This page is a documentation of Kinect research undertaken at LUSTlab. Having contributed to several installations using the Microsoft Kinect sensor, the following is a list of projects using this hardware and an explanation of the software involved in their execution. The intention is to release part of the software used in the new year.
The Kinect was primarily developed and marketed by Microsoft as a sensor for video games. However, artists and designers quickly realised the interactive capabilities it offered compared to existing hardware. The sensor captures both colour and depth data, allowing the distance between each image pixel and the sensor to be calculated. The addition of depth data greatly improves the reliability of user tracking.
The Kinect (or similar RGB-Depth sensors), in combination with software such as OpenNI and NITE, allows developers to determine not only the position of the user in space but also the user's pose at interactive speeds. Knowing the user's pose allows the creation of rich natural user interfaces in which interaction takes place through means of gestures and pointing.
A single Kinect sensor can map a space around three meters wide. This is sufficient for playing video games but most of the installations that we develop require larger observable spaces. In most cases, constraining the physical space in which this interaction can take place will diminish or complicate the experience. To overcome this problem we developed software to enable the use of multiple Kinect sensors.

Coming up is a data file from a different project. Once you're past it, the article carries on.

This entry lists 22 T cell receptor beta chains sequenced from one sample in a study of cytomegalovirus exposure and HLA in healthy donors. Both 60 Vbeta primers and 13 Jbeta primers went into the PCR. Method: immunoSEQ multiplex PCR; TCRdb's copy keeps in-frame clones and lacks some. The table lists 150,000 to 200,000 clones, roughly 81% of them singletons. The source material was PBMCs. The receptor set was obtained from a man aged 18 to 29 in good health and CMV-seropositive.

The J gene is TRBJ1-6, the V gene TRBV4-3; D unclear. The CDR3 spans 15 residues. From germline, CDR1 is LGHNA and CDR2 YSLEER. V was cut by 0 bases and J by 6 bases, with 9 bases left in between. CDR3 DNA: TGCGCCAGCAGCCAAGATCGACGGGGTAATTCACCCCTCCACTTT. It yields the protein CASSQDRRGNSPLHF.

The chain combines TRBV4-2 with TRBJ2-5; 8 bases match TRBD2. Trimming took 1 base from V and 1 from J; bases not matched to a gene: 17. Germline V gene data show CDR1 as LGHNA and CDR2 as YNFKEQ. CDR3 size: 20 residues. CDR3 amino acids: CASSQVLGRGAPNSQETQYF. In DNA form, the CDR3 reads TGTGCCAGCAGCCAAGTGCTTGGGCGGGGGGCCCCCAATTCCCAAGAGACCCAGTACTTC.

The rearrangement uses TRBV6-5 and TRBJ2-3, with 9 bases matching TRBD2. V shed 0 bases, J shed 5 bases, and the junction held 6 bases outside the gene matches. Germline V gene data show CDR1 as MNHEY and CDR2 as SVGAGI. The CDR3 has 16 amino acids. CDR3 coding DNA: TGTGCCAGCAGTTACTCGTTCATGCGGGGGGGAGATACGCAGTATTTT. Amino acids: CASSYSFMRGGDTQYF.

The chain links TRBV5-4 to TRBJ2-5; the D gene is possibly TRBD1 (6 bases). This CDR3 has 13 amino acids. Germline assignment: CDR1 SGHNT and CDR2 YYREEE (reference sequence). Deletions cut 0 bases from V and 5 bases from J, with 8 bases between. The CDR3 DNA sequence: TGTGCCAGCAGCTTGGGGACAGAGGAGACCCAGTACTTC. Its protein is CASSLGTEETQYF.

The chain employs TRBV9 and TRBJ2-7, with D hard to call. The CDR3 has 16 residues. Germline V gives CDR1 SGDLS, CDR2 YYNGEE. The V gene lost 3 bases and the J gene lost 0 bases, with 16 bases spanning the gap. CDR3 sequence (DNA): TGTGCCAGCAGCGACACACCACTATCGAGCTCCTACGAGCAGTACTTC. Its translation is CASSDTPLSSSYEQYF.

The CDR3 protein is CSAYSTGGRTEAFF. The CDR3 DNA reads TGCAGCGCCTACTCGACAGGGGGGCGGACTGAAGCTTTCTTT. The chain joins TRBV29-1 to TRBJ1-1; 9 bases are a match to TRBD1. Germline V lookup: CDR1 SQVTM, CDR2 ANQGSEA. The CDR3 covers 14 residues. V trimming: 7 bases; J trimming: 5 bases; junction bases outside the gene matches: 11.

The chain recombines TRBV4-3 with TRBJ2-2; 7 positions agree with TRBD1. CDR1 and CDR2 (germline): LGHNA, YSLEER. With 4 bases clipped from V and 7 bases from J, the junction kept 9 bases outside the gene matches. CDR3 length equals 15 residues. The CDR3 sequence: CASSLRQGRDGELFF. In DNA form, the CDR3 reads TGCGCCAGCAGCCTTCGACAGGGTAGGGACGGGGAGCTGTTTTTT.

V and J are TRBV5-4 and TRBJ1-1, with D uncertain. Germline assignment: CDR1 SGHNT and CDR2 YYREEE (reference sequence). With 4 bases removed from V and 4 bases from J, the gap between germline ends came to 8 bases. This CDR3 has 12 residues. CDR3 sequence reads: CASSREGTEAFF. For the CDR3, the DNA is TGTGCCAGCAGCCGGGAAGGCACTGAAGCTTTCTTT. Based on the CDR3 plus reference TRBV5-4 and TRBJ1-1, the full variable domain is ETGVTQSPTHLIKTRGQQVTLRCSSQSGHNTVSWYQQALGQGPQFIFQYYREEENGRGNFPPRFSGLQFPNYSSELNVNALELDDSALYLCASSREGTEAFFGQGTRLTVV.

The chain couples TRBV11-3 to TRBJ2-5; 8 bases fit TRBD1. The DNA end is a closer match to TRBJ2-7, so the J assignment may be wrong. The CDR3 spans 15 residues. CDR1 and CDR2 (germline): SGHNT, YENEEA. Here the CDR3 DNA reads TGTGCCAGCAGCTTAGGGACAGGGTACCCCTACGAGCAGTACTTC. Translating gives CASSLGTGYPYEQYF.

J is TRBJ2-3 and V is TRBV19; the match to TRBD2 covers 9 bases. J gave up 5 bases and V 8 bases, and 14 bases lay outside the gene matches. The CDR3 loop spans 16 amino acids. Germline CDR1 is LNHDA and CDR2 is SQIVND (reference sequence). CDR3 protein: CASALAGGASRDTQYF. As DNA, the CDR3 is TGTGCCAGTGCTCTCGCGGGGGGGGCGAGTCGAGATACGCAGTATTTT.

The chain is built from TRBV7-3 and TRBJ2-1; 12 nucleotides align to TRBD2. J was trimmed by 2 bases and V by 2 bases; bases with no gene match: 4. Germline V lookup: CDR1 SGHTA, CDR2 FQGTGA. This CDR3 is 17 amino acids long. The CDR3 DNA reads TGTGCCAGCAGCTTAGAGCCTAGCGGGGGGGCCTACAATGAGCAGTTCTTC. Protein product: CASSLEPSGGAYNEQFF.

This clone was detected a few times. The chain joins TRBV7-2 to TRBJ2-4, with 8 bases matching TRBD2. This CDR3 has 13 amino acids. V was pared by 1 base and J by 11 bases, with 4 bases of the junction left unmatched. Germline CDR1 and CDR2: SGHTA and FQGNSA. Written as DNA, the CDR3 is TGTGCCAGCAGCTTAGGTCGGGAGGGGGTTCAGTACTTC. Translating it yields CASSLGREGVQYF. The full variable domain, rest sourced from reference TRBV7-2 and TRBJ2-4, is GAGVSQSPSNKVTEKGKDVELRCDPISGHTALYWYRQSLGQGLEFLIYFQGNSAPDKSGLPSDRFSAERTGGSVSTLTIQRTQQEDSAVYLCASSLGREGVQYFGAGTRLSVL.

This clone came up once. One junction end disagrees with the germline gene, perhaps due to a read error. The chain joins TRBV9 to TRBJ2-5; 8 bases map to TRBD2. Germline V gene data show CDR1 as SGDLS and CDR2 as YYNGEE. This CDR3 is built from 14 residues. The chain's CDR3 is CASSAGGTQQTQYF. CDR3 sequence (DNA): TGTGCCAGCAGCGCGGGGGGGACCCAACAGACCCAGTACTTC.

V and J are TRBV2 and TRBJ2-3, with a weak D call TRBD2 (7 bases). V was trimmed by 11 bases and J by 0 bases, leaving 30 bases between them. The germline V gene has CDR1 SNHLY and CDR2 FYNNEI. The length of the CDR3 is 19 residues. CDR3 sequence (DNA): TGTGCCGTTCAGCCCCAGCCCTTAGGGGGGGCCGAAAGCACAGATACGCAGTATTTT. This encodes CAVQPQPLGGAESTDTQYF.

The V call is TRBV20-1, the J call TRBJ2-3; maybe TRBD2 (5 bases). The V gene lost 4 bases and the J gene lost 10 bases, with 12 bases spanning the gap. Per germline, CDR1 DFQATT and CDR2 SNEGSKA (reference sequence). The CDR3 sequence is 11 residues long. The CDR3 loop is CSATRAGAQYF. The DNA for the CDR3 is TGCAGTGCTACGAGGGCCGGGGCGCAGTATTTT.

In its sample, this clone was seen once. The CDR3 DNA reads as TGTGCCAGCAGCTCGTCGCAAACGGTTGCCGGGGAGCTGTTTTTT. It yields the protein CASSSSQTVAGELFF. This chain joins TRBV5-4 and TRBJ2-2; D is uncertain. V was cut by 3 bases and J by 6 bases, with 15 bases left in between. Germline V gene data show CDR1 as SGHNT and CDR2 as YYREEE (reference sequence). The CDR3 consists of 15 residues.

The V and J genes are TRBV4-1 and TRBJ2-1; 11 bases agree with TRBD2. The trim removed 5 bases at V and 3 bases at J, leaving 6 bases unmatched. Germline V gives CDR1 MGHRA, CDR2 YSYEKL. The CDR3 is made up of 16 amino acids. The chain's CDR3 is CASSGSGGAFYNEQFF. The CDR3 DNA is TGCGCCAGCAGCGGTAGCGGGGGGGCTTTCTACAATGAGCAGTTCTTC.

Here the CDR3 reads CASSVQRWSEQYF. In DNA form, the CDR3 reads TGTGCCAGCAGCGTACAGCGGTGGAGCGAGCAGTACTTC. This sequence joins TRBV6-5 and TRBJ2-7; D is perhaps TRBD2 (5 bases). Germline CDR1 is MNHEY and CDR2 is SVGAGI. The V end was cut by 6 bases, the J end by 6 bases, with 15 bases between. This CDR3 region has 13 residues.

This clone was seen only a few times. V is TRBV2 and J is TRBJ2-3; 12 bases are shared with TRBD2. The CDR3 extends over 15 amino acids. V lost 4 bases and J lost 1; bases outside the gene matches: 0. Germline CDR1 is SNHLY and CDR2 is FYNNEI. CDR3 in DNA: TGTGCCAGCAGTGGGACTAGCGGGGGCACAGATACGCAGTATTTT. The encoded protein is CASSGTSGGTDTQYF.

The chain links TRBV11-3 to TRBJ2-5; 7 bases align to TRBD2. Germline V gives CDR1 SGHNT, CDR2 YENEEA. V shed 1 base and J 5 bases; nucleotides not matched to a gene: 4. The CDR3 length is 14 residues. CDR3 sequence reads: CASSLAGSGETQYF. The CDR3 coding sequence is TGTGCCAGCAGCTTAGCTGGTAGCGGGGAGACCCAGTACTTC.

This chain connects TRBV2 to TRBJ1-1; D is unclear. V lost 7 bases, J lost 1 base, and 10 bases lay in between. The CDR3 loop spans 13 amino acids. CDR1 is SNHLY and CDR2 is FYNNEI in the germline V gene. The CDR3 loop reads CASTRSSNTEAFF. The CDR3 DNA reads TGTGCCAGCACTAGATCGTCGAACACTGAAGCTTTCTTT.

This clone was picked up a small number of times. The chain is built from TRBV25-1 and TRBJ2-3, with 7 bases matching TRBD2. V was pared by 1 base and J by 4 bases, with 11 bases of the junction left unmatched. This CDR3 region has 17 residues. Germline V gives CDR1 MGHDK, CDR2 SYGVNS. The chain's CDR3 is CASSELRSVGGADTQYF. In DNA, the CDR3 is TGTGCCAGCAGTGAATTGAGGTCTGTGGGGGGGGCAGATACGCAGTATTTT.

This custom built software, n-Track, fuses data from multiple depth sensors to track people in large spaces. n-Track merges the observable spaces from each of the Kinects into a single large space, allowing users to be tracked through the full space as if it were observed by a single sensor. n-Track is developed specifically for interactive media installations where natural user interaction in a large space is required.
In May 2011, LUST created the installation Polyarc for the Festival international d'Affiche in Chaumont, France. For this project, LUSTlab made custom software for the Kinect to allow users to browse through an archive of 25.000 posters. Polyarc consists of two nine meter high screens installed within the arcs of the Chapelle des Jésuites. The interaction was designed to be as intuitive as possible: just walking in front of the large screens is enough to start the interaction. A more refined interaction with the archive is engaged when the user walks closer to the screen and is invited to browse the archive through swipe gestures.
At LUSTlab, we strive for invisible technology and natural interaction, so the Kinect was an ideal tool in this instance.
Equipped with experience from the Polyarc project, we improved the n-Track software further for use in the LUST installation, Posterwall 3.0, presented in the exhibition Graphic Design: Now in production at the Walker Art Center in Minneapolis. We used an array of four Kinect sensors and our n-Track software to enable natural user interaction on an eight meter wide virtual poster wall. The poster wall software continuously generates posters from news, Twitter and blog posts and displays these on the wall. A user can browse through the generated posters by walking across the wall. Refined interaction takes place when the user is close enough to a single poster, that poster will then take focus and display a QR code that leads to a webpage with poster details.
At the TEDx Flanders conference in Antwerp, six Kinects were used to track speakers throughout their lectures. The n-Track software was combined with custom software to communicate with the in house lighting control.